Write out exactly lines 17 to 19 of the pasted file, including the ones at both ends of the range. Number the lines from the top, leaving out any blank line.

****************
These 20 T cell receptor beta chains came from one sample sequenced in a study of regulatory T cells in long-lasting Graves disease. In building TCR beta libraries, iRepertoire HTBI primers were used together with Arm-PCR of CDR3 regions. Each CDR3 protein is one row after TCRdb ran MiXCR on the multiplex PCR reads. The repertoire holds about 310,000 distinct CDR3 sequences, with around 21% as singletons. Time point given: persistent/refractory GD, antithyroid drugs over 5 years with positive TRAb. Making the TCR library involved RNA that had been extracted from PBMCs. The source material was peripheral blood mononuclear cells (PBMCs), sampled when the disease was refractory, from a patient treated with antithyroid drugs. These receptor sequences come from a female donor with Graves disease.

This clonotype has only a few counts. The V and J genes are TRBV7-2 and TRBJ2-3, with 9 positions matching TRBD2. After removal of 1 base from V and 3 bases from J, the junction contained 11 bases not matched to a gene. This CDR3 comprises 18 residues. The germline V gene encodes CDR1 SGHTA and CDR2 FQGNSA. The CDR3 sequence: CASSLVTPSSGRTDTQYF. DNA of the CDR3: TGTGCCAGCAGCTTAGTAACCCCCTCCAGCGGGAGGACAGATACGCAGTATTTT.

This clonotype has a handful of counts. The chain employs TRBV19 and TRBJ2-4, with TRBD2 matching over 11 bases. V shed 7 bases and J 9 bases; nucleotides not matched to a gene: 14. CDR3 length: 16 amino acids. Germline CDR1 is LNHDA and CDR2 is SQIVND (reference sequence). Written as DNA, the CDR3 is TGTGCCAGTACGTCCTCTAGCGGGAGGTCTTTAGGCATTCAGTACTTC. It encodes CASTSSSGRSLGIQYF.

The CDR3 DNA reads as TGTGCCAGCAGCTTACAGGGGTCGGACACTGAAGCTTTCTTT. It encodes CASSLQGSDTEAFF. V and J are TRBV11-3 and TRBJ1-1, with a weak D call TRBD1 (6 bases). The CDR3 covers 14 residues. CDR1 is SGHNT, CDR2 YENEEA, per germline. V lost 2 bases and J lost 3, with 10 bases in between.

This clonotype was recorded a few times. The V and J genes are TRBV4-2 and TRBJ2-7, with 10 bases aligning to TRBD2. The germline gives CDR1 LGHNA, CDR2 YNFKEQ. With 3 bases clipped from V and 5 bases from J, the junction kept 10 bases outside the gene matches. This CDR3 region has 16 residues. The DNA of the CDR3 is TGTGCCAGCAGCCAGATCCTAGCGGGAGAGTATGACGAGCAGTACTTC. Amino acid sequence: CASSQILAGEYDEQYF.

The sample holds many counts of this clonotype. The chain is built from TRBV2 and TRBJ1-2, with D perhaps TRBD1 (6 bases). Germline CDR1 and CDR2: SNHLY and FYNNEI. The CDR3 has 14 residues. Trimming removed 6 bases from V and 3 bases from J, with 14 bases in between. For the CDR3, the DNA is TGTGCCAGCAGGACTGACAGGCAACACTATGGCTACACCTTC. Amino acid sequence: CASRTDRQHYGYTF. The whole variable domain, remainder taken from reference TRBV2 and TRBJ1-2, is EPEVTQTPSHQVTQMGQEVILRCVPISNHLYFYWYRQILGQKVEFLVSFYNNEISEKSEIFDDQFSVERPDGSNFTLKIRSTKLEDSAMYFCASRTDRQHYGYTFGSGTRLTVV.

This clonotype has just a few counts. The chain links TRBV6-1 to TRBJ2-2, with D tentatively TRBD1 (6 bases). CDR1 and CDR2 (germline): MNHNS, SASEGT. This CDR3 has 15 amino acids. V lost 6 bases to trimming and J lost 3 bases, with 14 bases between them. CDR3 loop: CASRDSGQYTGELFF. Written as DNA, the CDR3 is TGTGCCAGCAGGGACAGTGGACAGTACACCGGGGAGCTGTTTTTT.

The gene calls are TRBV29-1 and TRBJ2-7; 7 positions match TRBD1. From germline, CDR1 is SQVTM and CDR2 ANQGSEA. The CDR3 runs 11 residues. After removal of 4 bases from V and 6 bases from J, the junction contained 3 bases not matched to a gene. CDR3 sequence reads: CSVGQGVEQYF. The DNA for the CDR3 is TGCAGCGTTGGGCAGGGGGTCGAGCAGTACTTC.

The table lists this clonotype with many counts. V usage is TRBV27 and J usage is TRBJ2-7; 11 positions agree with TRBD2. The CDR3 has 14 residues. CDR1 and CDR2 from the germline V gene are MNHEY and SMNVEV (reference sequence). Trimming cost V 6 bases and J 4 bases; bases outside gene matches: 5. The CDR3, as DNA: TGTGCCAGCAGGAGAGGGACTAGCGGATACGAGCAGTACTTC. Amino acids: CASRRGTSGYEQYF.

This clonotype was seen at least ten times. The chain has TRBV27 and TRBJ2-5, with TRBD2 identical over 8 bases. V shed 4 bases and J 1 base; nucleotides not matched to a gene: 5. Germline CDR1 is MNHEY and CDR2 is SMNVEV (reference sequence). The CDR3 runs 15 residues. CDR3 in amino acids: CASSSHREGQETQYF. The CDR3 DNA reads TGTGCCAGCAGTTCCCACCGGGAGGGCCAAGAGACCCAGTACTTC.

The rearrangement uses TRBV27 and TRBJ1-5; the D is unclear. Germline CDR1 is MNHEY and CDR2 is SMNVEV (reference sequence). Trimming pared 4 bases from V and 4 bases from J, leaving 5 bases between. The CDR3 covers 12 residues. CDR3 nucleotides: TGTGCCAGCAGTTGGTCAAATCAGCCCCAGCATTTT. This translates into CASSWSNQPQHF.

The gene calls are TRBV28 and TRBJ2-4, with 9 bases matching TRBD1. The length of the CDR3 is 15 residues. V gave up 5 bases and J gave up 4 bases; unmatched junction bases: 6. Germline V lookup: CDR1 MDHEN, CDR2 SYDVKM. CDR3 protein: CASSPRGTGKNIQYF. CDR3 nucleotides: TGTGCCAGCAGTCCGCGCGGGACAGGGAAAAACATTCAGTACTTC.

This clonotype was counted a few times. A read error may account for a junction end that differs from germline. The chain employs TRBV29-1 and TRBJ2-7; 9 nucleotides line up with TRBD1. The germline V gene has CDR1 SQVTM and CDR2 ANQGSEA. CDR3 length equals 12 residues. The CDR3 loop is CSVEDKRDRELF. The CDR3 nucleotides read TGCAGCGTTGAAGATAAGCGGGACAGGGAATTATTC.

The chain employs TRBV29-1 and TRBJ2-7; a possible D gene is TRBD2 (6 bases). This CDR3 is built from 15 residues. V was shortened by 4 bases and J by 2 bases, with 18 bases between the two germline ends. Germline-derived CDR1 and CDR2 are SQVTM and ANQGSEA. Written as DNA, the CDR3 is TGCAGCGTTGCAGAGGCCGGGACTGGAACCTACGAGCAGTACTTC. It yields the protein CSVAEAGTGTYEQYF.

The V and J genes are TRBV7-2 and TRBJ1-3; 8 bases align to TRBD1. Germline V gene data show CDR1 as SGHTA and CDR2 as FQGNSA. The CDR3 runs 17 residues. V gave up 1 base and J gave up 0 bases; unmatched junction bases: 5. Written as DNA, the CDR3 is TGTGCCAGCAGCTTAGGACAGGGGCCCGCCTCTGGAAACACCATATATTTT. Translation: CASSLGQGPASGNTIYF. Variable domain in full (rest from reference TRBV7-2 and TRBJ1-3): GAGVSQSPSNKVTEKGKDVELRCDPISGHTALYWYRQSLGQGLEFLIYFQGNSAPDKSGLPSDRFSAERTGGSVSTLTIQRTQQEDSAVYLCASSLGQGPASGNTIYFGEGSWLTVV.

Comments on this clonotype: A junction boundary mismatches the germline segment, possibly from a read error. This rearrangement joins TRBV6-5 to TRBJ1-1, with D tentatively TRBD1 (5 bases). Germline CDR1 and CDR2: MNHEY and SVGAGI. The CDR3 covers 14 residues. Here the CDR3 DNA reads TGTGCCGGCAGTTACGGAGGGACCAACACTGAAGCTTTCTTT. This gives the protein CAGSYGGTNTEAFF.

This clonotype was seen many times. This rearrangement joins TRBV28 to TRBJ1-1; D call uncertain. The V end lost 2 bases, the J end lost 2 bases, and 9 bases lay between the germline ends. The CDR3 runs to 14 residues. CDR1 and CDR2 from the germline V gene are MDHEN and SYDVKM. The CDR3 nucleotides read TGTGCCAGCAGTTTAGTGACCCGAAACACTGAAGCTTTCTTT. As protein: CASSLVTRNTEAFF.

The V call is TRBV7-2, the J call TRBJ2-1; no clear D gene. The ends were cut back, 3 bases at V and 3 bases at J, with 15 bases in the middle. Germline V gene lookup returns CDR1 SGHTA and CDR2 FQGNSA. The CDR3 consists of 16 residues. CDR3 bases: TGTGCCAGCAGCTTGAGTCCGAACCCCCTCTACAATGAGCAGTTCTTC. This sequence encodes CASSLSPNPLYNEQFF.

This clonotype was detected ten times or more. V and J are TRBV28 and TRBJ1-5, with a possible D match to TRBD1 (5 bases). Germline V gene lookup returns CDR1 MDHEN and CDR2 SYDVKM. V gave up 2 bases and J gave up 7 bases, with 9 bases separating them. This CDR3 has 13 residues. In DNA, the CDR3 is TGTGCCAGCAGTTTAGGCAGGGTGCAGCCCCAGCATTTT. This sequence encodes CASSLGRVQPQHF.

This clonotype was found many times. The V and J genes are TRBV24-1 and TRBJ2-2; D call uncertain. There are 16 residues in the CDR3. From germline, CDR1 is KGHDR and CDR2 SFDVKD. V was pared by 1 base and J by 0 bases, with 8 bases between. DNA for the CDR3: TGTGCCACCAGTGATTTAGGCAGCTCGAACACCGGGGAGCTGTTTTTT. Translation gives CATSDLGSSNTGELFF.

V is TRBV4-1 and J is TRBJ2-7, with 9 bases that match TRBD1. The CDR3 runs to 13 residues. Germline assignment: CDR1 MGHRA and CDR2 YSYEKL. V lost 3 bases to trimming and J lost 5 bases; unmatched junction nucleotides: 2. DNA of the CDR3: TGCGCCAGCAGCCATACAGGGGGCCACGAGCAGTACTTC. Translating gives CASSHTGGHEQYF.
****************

This clonotype was seen many times. This rearrangement joins TRBV28 to TRBJ1-1; D call uncertain. The V end lost 2 bases, the J end lost 2 bases, and 9 bases lay between the germline ends. The CDR3 runs to 14 residues. CDR1 and CDR2 from the germline V gene are MDHEN and SYDVKM. The CDR3 nucleotides read TGTGCCAGCAGTTTAGTGACCCGAAACACTGAAGCTTTCTTT. As protein: CASSLVTRNTEAFF.

The V call is TRBV7-2, the J call TRBJ2-1; no clear D gene. The ends were cut back, 3 bases at V and 3 bases at J, with 15 bases in the middle. Germline V gene lookup returns CDR1 SGHTA and CDR2 FQGNSA. The CDR3 consists of 16 residues. CDR3 bases: TGTGCCAGCAGCTTGAGTCCGAACCCCCTCTACAATGAGCAGTTCTTC. This sequence encodes CASSLSPNPLYNEQFF.

This clonotype was detected ten times or more. V and J are TRBV28 and TRBJ1-5, with a possible D match to TRBD1 (5 bases). Germline V gene lookup returns CDR1 MDHEN and CDR2 SYDVKM. V gave up 2 bases and J gave up 7 bases, with 9 bases separating them. This CDR3 has 13 residues. In DNA, the CDR3 is TGTGCCAGCAGTTTAGGCAGGGTGCAGCCCCAGCATTTT. This sequence encodes CASSLGRVQPQHF.